The Hotel Californication of America

It costs more than three times as much to rid yourself of America citizenship as it does to obtain it.
The naturalization fee is $680, including the $85 biometric charge. (If you’re over 75, the biometric fee is waived.)
To renounce your citizenship, you must pay an exit fee of $2350, up from $450.
Not a lot of people are leaving, however. The Wall Street Journal reports that 1800 departed these fair shores in 2011, a sixfold increase during the Obama administration. Even though Rush Limbaugh gave us hope when he said he’d move to Costa Rica if Obamacare became law, he’s still rumbling among us. 

Ten years of Gmail

I don’t remember my first email message. It was some time during the early 1980s when I was working at DEC. For most of that decade, email was all internal, sent from one DEC-owned computer along DEC networks to another DEC-owned computer.
As the 80s closed, there were a bunch of email protocols and messaging schemes. It wasn’t until the early 90s that I started using the format on a regular basis.
My first non-work email address was through a local provider, now defunct, called (It’s now a parked domain held by a Chinese company.) It was run by a weird, fanatically pro-smoking guy named Joe Something-or-other whom I knew from DEC. We used that for a couple of years and then switched to Ultranet before buying my own domain and hosting services in 2001.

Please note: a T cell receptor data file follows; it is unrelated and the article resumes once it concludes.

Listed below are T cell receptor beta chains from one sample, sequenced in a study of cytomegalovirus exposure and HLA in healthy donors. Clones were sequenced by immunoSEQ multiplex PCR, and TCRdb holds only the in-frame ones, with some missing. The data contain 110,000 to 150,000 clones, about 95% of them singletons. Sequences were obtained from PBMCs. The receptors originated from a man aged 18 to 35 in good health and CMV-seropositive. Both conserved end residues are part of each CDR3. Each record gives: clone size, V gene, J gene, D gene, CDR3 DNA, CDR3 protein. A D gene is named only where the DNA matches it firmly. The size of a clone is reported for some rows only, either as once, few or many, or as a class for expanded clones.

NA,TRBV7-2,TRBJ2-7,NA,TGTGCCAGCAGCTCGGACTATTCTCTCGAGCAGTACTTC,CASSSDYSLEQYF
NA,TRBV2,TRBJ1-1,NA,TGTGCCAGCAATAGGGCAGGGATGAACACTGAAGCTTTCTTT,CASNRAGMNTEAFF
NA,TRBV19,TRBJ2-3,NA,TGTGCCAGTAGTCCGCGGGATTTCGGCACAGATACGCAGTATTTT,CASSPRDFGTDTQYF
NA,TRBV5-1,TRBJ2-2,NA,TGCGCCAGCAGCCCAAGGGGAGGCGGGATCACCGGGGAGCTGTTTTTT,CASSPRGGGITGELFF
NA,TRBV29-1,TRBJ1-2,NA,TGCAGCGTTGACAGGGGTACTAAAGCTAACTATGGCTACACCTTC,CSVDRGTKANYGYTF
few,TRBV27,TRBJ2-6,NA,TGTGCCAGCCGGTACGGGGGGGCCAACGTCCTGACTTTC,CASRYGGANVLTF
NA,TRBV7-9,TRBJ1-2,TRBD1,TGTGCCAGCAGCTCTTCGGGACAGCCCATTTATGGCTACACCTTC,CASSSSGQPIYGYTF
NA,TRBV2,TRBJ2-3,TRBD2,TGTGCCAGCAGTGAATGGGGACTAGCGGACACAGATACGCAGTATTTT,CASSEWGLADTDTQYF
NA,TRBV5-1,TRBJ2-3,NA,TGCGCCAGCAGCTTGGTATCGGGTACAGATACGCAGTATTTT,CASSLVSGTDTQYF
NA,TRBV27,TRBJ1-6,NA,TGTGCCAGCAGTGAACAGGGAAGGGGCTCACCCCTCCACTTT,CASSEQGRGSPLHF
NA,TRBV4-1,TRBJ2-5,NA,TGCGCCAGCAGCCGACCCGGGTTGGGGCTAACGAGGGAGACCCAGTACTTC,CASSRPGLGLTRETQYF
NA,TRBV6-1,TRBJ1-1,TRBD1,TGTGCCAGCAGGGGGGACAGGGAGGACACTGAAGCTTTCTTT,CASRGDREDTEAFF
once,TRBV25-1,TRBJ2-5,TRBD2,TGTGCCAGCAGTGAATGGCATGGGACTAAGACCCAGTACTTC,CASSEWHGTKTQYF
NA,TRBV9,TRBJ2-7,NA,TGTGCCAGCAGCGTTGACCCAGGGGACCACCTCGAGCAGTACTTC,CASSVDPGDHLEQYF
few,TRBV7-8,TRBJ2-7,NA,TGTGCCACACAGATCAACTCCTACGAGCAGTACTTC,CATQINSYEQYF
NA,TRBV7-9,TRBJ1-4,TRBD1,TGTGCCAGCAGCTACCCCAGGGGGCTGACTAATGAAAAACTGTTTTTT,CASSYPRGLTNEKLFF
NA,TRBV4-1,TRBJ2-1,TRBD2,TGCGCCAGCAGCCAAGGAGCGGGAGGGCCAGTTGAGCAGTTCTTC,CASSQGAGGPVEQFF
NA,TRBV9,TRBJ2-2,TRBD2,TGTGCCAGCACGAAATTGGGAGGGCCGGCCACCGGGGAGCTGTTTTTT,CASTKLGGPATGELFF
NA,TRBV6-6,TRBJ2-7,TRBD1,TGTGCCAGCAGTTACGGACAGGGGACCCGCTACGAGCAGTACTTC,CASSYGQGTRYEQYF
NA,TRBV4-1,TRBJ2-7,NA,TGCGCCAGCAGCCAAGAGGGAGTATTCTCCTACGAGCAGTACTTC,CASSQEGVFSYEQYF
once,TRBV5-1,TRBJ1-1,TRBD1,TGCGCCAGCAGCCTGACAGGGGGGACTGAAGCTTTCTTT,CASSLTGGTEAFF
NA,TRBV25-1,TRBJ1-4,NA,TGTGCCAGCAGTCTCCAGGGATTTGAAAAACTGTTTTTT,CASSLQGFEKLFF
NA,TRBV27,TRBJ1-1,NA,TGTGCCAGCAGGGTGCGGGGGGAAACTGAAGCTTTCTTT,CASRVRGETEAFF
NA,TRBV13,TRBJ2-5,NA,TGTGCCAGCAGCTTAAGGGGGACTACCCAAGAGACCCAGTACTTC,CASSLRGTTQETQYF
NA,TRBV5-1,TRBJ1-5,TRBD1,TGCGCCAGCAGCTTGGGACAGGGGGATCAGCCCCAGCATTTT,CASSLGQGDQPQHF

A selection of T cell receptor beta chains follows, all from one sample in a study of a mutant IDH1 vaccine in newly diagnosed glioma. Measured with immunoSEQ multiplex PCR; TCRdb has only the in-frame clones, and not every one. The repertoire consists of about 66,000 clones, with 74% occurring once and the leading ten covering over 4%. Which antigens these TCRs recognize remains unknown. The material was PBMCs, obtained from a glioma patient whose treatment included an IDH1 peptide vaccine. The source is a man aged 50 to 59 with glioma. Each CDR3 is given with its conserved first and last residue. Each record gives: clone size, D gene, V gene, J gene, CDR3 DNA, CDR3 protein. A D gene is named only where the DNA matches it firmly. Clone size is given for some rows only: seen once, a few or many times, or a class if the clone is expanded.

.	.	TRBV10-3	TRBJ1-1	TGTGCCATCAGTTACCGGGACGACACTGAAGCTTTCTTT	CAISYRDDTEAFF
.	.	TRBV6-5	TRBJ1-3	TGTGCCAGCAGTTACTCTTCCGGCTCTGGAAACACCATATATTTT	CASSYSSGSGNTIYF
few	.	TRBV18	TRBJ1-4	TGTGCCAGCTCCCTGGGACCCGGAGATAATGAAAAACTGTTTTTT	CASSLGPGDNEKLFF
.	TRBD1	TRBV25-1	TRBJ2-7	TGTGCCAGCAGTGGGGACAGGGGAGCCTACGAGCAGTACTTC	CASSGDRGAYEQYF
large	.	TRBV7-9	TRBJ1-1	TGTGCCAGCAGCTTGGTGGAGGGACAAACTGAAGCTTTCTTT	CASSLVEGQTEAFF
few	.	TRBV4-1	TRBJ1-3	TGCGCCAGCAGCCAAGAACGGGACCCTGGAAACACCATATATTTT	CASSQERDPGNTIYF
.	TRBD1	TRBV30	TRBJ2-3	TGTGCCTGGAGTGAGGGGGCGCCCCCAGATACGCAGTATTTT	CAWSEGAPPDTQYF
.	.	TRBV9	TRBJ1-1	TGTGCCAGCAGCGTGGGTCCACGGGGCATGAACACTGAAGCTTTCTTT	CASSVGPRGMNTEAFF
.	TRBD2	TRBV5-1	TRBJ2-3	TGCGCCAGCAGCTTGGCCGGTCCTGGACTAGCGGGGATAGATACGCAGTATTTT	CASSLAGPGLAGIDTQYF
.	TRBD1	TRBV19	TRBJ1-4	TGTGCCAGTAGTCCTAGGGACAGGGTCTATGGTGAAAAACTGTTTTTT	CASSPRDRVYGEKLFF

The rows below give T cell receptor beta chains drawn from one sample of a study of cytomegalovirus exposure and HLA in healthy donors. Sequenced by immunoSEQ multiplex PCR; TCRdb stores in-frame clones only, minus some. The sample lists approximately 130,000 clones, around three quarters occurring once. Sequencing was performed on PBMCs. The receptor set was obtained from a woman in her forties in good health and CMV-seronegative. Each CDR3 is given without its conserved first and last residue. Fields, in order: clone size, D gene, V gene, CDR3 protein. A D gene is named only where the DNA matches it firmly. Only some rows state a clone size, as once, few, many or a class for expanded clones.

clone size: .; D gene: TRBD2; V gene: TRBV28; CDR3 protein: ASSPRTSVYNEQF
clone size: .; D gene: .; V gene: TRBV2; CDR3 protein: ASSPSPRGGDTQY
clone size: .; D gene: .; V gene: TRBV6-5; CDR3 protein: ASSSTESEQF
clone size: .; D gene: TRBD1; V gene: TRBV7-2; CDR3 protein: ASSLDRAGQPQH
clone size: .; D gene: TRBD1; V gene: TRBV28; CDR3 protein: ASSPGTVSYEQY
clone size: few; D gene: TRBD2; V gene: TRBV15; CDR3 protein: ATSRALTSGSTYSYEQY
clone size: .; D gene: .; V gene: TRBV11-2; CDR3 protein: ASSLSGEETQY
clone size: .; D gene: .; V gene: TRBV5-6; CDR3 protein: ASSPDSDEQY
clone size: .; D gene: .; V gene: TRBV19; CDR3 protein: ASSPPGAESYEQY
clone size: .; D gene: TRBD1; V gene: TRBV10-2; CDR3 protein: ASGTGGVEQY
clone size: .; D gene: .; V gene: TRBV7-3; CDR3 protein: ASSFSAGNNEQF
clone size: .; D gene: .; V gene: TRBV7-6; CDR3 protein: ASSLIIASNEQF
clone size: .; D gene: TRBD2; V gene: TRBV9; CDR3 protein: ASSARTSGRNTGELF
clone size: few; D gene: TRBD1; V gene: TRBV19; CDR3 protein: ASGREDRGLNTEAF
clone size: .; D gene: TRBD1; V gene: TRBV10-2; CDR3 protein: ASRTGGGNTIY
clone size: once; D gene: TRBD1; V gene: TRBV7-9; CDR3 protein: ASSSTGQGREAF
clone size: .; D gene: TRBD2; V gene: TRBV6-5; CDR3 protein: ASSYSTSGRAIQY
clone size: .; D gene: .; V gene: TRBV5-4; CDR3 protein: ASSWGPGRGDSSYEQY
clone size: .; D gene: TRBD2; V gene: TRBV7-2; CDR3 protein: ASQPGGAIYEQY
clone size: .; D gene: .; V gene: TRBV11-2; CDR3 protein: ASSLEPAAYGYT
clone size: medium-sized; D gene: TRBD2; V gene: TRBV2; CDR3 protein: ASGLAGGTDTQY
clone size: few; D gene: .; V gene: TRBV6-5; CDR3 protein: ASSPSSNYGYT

When Gmail came along in April 2004, it was invite-only. Google handed out invitations to a few folks and let those new subscribers invite others. It took until August for someone in my circle of friends to have invitations available. I signed up on August 25, 2004.

They promised a gigabyte of free storage, five to 10 times what other providers were offering. They discouraged people from deleting messages. They did this in part so that they could have more information to search and thus give you ads and also to change our thinking about online storage. Cloud storage is, for most folks, effectively unlimited. I long passed 100K messages. (At this writing I have 113,481 conversations, individual messages plus replies. I am using 11Gb for email and other Google services such as photos and docs.
Threaded messages were confusing to some people at first. In threaded email messages, the original messages and its replies are grouped together. It’s much easier to keep track of discussions, but it can be disorienting for people who were expecting each email to be delivered in a discrete chunk.
Some of my friends distrust Google and/or cloud services and prefer to download all of their email to their local computer. Others dislike the Gmail interface, the appearance of ads, and Google in general. Good for them.
For me, the convenience of having an email service that I can use on any device anywhere far outweighs the worries.
Gmail changed the way that we think about email. No other product has come close to having that kind of impact.